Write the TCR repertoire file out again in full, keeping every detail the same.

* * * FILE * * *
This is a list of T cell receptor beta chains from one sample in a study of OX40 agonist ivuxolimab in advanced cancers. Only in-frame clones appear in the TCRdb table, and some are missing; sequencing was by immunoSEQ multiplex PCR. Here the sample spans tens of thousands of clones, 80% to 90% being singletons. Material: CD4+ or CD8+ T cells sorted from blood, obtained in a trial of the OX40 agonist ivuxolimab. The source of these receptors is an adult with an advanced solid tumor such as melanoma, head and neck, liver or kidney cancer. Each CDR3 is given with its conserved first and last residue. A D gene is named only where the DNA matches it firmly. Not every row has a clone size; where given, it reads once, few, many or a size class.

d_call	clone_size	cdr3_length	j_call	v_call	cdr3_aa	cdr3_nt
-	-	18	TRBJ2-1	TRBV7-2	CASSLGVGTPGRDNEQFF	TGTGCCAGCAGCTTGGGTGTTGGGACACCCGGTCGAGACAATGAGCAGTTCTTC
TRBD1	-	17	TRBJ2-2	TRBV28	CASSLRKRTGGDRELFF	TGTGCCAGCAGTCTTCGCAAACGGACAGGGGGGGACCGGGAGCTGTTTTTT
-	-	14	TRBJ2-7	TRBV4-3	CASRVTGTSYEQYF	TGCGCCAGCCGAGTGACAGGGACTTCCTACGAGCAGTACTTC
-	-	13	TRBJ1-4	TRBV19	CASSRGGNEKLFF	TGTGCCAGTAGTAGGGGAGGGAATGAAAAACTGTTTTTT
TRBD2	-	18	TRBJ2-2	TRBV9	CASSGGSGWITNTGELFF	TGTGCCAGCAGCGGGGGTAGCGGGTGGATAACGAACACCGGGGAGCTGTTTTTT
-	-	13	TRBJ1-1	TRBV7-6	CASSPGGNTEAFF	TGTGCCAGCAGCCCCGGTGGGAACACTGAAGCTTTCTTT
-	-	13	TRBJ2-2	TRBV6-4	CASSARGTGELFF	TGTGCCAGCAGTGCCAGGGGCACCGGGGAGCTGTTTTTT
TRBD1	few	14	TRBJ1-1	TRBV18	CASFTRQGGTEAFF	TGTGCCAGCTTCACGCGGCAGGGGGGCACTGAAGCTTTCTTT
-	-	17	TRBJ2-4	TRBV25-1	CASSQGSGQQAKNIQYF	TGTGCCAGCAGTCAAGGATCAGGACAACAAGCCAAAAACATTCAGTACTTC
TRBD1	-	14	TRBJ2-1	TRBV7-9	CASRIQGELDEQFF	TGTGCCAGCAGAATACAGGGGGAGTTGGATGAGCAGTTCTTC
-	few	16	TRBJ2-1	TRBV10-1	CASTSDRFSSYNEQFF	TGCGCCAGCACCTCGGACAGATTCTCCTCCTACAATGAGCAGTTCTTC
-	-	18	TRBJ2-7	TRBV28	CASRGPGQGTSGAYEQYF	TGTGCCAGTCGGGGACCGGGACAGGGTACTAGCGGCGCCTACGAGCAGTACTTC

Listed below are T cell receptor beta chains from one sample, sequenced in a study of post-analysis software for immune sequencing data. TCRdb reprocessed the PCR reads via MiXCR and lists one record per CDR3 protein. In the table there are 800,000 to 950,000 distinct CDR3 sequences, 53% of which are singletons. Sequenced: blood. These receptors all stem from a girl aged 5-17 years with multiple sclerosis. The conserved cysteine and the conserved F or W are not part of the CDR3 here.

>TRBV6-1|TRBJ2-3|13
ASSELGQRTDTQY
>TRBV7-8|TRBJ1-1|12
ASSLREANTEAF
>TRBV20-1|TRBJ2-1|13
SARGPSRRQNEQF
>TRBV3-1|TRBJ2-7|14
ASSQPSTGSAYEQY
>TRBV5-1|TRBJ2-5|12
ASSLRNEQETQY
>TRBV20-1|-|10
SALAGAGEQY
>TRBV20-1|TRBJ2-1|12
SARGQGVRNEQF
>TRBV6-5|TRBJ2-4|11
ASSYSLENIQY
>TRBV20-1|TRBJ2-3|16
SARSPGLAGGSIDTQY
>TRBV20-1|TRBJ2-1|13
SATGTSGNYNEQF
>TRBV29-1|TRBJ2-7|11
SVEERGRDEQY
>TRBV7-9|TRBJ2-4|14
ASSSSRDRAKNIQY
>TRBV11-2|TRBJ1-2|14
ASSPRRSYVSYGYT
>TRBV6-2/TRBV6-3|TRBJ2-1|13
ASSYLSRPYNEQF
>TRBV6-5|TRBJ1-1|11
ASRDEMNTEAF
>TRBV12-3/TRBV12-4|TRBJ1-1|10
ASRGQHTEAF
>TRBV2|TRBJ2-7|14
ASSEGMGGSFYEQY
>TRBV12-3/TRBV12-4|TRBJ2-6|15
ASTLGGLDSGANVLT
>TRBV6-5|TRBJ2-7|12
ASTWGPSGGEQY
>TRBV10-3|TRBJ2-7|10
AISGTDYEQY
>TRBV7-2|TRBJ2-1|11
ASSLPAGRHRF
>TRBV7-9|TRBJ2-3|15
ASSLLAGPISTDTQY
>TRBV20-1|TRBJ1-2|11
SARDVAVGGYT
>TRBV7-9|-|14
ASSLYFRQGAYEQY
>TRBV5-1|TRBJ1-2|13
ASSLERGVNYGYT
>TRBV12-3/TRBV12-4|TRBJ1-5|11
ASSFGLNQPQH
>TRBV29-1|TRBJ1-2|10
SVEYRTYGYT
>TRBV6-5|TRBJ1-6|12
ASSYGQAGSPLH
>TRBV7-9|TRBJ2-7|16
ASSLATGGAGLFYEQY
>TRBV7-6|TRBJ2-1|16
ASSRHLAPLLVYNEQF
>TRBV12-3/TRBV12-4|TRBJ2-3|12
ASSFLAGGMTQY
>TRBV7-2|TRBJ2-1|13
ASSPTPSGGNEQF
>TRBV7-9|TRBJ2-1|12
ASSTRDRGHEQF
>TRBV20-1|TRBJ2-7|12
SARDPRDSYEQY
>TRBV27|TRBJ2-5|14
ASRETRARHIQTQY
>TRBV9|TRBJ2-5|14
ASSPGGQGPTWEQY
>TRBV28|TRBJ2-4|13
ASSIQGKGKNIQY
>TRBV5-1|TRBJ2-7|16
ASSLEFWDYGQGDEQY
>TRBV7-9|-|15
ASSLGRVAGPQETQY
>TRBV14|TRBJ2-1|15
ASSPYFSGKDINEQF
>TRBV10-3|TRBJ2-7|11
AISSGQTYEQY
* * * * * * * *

This is a list of T cell receptor beta chains from one sample in a study of OX40 agonist ivuxolimab in advanced cancers. Only in-frame clones appear in the TCRdb table, and some are missing; sequencing was by immunoSEQ multiplex PCR. Here the sample spans tens of thousands of clones, 80% to 90% being singletons. Material: CD4+ or CD8+ T cells sorted from blood, obtained in a trial of the OX40 agonist ivuxolimab. The source of these receptors is an adult with an advanced solid tumor such as melanoma, head and neck, liver or kidney cancer. Each CDR3 is given with its conserved first and last residue. A D gene is named only where the DNA matches it firmly. Not every row has a clone size; where given, it reads once, few, many or a size class.

d_call	clone_size	cdr3_length	j_call	v_call	cdr3_aa	cdr3_nt
-	-	18	TRBJ2-1	TRBV7-2	CASSLGVGTPGRDNEQFF	TGTGCCAGCAGCTTGGGTGTTGGGACACCCGGTCGAGACAATGAGCAGTTCTTC
TRBD1	-	17	TRBJ2-2	TRBV28	CASSLRKRTGGDRELFF	TGTGCCAGCAGTCTTCGCAAACGGACAGGGGGGGACCGGGAGCTGTTTTTT
-	-	14	TRBJ2-7	TRBV4-3	CASRVTGTSYEQYF	TGCGCCAGCCGAGTGACAGGGACTTCCTACGAGCAGTACTTC
-	-	13	TRBJ1-4	TRBV19	CASSRGGNEKLFF	TGTGCCAGTAGTAGGGGAGGGAATGAAAAACTGTTTTTT
TRBD2	-	18	TRBJ2-2	TRBV9	CASSGGSGWITNTGELFF	TGTGCCAGCAGCGGGGGTAGCGGGTGGATAACGAACACCGGGGAGCTGTTTTTT
-	-	13	TRBJ1-1	TRBV7-6	CASSPGGNTEAFF	TGTGCCAGCAGCCCCGGTGGGAACACTGAAGCTTTCTTT
-	-	13	TRBJ2-2	TRBV6-4	CASSARGTGELFF	TGTGCCAGCAGTGCCAGGGGCACCGGGGAGCTGTTTTTT
TRBD1	few	14	TRBJ1-1	TRBV18	CASFTRQGGTEAFF	TGTGCCAGCTTCACGCGGCAGGGGGGCACTGAAGCTTTCTTT
-	-	17	TRBJ2-4	TRBV25-1	CASSQGSGQQAKNIQYF	TGTGCCAGCAGTCAAGGATCAGGACAACAAGCCAAAAACATTCAGTACTTC
TRBD1	-	14	TRBJ2-1	TRBV7-9	CASRIQGELDEQFF	TGTGCCAGCAGAATACAGGGGGAGTTGGATGAGCAGTTCTTC
-	few	16	TRBJ2-1	TRBV10-1	CASTSDRFSSYNEQFF	TGCGCCAGCACCTCGGACAGATTCTCCTCCTACAATGAGCAGTTCTTC
-	-	18	TRBJ2-7	TRBV28	CASRGPGQGTSGAYEQYF	TGTGCCAGTCGGGGACCGGGACAGGGTACTAGCGGCGCCTACGAGCAGTACTTC

Listed below are T cell receptor beta chains from one sample, sequenced in a study of post-analysis software for immune sequencing data. TCRdb reprocessed the PCR reads via MiXCR and lists one record per CDR3 protein. In the table there are 800,000 to 950,000 distinct CDR3 sequences, 53% of which are singletons. Sequenced: blood. These receptors all stem from a girl aged 5-17 years with multiple sclerosis. The conserved cysteine and the conserved F or W are not part of the CDR3 here.

>TRBV6-1|TRBJ2-3|13
ASSELGQRTDTQY
>TRBV7-8|TRBJ1-1|12
ASSLREANTEAF
>TRBV20-1|TRBJ2-1|13
SARGPSRRQNEQF
>TRBV3-1|TRBJ2-7|14
ASSQPSTGSAYEQY
>TRBV5-1|TRBJ2-5|12
ASSLRNEQETQY
>TRBV20-1|-|10
SALAGAGEQY
>TRBV20-1|TRBJ2-1|12
SARGQGVRNEQF
>TRBV6-5|TRBJ2-4|11
ASSYSLENIQY
>TRBV20-1|TRBJ2-3|16
SARSPGLAGGSIDTQY
>TRBV20-1|TRBJ2-1|13
SATGTSGNYNEQF
>TRBV29-1|TRBJ2-7|11
SVEERGRDEQY
>TRBV7-9|TRBJ2-4|14
ASSSSRDRAKNIQY
>TRBV11-2|TRBJ1-2|14
ASSPRRSYVSYGYT
>TRBV6-2/TRBV6-3|TRBJ2-1|13
ASSYLSRPYNEQF
>TRBV6-5|TRBJ1-1|11
ASRDEMNTEAF
>TRBV12-3/TRBV12-4|TRBJ1-1|10
ASRGQHTEAF
>TRBV2|TRBJ2-7|14
ASSEGMGGSFYEQY
>TRBV12-3/TRBV12-4|TRBJ2-6|15
ASTLGGLDSGANVLT
>TRBV6-5|TRBJ2-7|12
ASTWGPSGGEQY
>TRBV10-3|TRBJ2-7|10
AISGTDYEQY
>TRBV7-2|TRBJ2-1|11
ASSLPAGRHRF
>TRBV7-9|TRBJ2-3|15
ASSLLAGPISTDTQY
>TRBV20-1|TRBJ1-2|11
SARDVAVGGYT
>TRBV7-9|-|14
ASSLYFRQGAYEQY
>TRBV5-1|TRBJ1-2|13
ASSLERGVNYGYT
>TRBV12-3/TRBV12-4|TRBJ1-5|11
ASSFGLNQPQH
>TRBV29-1|TRBJ1-2|10
SVEYRTYGYT
>TRBV6-5|TRBJ1-6|12
ASSYGQAGSPLH
>TRBV7-9|TRBJ2-7|16
ASSLATGGAGLFYEQY
>TRBV7-6|TRBJ2-1|16
ASSRHLAPLLVYNEQF
>TRBV12-3/TRBV12-4|TRBJ2-3|12
ASSFLAGGMTQY
>TRBV7-2|TRBJ2-1|13
ASSPTPSGGNEQF
>TRBV7-9|TRBJ2-1|12
ASSTRDRGHEQF
>TRBV20-1|TRBJ2-7|12
SARDPRDSYEQY
>TRBV27|TRBJ2-5|14
ASRETRARHIQTQY
>TRBV9|TRBJ2-5|14
ASSPGGQGPTWEQY
>TRBV28|TRBJ2-4|13
ASSIQGKGKNIQY
>TRBV5-1|TRBJ2-7|16
ASSLEFWDYGQGDEQY
>TRBV7-9|-|15
ASSLGRVAGPQETQY
>TRBV14|TRBJ2-1|15
ASSPYFSGKDINEQF
>TRBV10-3|TRBJ2-7|11
AISSGQTYEQY